Well apparently I am also not a Talmudist. I believe I was thinking of the practice of posing questions in order to merit religious and philosophical debate. I don’t know what that’s called. As far as I remember, I was either thrown out of or skipped almost everyone of my Hebrew school classes. I vehemently protested the idea of having to sit in another classroom after I had already endured a full day of real school. I may have acted out a bit. So what do I know?
Memories of Hebrew school.
I remember attending Hebrew school, the afternoon after-regular-school sessions we Jewish kids endured, to learn Hebrew, become acquainted with religious texts and, most of all, to prepare for the Bar Mitzva ceremony at 13.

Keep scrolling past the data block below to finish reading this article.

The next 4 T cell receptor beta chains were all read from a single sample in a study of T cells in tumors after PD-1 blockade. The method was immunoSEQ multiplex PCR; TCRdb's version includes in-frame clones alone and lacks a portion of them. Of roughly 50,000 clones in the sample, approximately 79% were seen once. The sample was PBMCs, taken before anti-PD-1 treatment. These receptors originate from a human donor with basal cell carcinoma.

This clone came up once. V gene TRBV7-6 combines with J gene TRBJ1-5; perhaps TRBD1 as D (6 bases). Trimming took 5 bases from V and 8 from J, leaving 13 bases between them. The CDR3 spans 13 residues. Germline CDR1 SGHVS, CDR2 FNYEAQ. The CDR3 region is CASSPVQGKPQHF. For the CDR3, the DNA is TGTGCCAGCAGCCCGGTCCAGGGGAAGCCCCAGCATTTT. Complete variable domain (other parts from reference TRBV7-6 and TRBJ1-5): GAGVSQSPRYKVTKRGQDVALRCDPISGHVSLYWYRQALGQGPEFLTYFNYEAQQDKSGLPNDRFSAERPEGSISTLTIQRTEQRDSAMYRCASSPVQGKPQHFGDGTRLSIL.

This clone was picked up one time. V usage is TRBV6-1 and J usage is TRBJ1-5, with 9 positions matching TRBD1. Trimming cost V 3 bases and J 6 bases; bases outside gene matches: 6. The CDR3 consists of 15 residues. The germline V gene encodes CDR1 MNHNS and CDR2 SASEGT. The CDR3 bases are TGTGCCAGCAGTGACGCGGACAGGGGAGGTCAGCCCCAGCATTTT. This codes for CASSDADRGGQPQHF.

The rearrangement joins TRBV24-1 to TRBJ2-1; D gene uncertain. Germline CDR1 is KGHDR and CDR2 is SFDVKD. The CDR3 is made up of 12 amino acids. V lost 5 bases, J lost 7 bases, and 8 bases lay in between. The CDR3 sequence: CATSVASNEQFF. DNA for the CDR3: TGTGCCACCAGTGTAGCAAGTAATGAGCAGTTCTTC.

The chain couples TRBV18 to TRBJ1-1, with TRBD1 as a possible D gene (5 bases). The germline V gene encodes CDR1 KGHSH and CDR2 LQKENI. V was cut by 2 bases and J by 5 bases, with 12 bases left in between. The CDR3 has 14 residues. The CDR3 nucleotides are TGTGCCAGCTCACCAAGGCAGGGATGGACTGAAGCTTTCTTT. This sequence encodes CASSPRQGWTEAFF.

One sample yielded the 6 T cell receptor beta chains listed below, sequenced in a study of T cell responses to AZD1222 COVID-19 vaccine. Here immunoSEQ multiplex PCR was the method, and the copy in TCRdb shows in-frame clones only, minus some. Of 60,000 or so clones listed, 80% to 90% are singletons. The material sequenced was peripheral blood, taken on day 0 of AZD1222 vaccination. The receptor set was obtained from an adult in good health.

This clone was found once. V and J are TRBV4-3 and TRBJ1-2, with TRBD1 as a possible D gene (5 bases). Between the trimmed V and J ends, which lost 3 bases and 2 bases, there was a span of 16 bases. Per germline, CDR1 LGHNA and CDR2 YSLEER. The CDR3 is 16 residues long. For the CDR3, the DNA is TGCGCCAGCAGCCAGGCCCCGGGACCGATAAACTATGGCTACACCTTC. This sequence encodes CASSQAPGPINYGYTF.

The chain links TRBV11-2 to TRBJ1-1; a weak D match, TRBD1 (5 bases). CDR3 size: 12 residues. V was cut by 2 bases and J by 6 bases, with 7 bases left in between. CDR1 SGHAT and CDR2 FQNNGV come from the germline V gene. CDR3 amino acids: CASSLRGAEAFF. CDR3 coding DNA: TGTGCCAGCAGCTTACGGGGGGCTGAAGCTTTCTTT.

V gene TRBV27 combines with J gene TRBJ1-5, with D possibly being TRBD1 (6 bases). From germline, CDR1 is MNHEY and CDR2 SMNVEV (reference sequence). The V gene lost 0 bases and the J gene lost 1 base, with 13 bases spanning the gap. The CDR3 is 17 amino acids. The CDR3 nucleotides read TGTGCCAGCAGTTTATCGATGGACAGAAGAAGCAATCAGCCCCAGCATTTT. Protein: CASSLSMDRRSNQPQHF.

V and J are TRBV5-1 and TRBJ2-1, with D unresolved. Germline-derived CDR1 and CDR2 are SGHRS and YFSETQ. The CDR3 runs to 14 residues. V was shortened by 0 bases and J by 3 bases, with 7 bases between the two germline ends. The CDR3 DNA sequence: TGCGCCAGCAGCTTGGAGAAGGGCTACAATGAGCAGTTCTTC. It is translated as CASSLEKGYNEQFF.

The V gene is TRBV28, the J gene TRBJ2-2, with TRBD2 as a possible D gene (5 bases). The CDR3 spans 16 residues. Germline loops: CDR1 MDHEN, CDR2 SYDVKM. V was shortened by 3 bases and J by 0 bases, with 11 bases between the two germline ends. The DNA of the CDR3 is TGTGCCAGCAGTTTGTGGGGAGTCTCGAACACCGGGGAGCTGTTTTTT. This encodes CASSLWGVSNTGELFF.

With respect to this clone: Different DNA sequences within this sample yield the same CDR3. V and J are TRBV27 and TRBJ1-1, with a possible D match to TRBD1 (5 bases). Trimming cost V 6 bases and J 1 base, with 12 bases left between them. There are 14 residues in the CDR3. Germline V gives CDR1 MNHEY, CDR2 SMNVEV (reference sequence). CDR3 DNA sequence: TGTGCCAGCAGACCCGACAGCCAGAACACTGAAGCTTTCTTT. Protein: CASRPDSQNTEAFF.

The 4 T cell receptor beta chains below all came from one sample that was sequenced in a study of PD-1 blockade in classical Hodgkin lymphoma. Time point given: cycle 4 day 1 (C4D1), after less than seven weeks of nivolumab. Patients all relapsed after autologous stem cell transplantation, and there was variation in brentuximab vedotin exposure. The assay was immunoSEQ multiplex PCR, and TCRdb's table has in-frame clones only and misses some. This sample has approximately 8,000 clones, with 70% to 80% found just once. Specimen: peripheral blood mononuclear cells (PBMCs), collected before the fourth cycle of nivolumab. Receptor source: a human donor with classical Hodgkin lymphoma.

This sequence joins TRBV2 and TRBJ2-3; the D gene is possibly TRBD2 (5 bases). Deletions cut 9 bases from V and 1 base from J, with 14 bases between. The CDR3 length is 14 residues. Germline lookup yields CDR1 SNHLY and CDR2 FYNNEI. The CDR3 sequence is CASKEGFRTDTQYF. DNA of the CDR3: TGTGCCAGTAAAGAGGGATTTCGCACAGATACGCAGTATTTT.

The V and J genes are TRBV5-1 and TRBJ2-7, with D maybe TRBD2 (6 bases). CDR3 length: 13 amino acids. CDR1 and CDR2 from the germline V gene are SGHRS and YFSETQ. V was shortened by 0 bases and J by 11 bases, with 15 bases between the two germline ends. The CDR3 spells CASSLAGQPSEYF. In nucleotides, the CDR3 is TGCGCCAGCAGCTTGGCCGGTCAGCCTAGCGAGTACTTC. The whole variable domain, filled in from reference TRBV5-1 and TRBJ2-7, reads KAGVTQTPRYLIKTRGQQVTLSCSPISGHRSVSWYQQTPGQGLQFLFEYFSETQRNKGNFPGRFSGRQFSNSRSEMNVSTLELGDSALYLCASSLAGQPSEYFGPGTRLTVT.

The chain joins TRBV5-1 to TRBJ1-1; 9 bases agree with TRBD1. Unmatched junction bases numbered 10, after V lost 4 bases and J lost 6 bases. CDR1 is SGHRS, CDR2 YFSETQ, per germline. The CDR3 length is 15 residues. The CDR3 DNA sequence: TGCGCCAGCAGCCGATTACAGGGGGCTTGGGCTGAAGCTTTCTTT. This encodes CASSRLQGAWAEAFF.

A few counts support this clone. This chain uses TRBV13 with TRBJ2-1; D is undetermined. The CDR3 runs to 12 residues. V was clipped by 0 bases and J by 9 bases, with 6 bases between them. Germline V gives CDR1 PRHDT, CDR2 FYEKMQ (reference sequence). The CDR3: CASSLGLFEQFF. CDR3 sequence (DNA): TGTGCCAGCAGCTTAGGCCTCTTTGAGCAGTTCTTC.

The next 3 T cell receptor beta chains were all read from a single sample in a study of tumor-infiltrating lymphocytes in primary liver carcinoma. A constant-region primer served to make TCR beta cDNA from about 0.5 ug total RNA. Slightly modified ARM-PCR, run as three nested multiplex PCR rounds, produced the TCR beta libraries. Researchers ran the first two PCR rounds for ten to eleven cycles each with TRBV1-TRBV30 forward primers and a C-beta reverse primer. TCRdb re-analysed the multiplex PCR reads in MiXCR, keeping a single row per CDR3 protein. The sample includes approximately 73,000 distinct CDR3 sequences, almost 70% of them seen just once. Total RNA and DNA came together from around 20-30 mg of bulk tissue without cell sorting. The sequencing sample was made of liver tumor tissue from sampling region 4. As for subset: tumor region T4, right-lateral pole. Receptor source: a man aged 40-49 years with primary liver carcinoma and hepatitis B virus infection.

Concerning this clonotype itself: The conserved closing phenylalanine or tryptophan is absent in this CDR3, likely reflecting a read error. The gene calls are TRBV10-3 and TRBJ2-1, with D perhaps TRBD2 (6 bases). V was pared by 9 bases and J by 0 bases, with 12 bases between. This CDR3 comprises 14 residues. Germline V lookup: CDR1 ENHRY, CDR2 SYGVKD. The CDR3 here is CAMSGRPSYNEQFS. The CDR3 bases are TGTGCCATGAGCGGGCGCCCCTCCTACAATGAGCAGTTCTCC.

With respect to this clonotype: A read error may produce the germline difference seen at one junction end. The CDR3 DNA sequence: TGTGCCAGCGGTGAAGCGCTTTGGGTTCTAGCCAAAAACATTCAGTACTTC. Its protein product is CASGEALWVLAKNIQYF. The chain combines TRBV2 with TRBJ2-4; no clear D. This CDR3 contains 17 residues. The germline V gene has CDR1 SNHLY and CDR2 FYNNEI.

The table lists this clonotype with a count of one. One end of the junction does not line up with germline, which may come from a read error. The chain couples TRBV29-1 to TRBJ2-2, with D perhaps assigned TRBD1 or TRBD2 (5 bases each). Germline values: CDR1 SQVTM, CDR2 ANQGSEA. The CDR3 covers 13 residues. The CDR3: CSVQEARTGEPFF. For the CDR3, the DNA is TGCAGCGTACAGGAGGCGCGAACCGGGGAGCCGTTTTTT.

I recall one year's experience very very vaguely before moving from the Bronx to Queens in April 1954. But from 1954 until 1960, Mondays through Thursdays, from 3-4:30 thereabouts, I attended Hebrew school. I can remember quite clearly Mr. Lazar and another teacher, alas, his name escapes me, who was tall and thin.
I think I did pretty well. I was not bored nor did I think I was wasting my time. I excelled at speedreading (we had competitions) and my Hebrew improved so that when I did switch to a Yeshiva high school, the pain was not that great.
I can understand some of the frustration and the feeling of "what do I need this for?" I heard from friends but in the 1950s, that was what every Jewish kid did.